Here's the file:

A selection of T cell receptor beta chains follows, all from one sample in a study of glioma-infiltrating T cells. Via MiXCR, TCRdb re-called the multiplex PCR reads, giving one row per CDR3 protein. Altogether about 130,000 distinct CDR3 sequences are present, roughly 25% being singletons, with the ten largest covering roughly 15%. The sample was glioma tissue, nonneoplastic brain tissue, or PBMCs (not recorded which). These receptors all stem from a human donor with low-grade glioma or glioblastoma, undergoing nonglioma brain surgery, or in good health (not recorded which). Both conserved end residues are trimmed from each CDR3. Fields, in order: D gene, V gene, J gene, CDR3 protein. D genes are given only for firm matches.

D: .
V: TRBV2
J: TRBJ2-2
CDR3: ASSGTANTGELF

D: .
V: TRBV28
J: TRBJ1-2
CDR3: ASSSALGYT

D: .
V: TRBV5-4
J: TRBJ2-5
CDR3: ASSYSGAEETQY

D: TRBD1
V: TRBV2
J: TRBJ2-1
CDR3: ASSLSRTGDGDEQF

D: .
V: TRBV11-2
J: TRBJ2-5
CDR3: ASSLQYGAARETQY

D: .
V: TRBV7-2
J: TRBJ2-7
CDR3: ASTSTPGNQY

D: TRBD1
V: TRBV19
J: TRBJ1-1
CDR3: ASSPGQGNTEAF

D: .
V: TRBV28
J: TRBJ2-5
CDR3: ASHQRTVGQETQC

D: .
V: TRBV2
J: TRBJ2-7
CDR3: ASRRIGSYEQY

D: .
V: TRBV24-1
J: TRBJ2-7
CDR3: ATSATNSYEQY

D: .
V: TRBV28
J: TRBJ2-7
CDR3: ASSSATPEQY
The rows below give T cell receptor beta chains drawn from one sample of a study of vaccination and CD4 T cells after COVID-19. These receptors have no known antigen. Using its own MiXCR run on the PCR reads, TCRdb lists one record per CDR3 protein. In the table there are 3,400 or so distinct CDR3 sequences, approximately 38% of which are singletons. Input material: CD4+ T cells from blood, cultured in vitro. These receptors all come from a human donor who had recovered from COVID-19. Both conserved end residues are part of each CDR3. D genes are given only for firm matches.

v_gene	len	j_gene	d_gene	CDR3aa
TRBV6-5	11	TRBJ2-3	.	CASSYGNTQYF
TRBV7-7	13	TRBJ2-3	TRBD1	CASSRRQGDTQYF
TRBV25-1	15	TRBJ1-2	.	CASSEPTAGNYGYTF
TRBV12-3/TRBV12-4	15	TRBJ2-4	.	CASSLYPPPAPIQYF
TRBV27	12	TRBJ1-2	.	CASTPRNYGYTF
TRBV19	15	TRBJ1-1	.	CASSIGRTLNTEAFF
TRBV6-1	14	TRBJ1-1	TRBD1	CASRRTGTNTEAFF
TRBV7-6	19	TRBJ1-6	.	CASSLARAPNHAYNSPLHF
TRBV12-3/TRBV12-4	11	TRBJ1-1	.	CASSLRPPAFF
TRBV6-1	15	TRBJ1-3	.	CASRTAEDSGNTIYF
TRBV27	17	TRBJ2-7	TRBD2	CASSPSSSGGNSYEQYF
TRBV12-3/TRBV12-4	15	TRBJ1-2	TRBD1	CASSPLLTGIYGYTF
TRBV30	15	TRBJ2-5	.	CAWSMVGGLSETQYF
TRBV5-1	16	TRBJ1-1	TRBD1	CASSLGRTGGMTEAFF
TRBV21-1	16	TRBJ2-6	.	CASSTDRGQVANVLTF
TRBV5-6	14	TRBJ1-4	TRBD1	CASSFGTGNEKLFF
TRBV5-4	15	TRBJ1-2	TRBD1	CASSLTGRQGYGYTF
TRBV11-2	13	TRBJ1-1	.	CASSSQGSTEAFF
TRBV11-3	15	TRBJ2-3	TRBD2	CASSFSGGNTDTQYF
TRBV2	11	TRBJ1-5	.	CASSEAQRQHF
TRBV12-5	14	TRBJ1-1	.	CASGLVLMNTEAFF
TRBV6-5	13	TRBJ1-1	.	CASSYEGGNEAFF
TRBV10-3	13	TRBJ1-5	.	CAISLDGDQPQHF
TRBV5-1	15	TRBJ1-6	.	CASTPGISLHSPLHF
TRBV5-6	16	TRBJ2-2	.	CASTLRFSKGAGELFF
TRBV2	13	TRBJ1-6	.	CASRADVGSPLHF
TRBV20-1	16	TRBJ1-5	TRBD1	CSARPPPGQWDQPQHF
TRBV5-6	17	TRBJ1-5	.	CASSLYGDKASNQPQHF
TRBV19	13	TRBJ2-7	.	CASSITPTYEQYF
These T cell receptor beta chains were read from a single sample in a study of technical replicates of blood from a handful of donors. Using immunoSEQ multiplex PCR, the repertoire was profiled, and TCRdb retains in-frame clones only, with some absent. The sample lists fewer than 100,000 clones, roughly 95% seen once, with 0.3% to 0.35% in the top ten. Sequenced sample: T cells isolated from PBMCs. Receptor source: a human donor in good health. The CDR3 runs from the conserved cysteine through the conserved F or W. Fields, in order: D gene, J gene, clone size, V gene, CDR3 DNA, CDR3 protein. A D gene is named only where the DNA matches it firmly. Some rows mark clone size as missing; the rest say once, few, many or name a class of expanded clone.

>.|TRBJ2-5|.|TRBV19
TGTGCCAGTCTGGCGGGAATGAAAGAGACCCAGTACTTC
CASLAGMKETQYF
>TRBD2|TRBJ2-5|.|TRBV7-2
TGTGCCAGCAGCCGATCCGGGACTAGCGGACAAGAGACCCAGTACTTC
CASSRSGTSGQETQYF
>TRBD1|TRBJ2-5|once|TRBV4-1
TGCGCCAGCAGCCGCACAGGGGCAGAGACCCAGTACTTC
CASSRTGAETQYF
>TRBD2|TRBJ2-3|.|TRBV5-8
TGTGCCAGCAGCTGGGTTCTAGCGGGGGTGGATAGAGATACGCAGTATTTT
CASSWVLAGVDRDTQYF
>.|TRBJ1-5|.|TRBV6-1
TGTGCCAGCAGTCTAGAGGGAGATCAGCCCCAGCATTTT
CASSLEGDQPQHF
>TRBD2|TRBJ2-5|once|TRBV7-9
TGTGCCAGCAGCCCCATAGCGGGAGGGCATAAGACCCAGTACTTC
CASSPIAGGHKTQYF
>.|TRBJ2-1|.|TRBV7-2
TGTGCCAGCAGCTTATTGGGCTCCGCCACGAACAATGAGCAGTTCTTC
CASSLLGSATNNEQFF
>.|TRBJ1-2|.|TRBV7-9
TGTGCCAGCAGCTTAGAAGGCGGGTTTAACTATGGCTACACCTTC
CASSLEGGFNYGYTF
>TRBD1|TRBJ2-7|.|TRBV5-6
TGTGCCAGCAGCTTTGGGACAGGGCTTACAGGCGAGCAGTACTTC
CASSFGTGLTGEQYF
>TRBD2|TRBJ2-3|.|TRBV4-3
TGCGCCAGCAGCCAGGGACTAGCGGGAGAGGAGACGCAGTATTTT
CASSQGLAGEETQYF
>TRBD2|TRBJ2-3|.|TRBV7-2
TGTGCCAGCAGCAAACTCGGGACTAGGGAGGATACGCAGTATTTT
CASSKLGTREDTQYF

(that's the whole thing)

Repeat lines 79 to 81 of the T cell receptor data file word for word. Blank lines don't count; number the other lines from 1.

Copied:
TGTGCCAGTCTGGCGGGAATGAAAGAGACCCAGTACTTC
CASLAGMKETQYF
>TRBD2|TRBJ2-5|.|TRBV7-2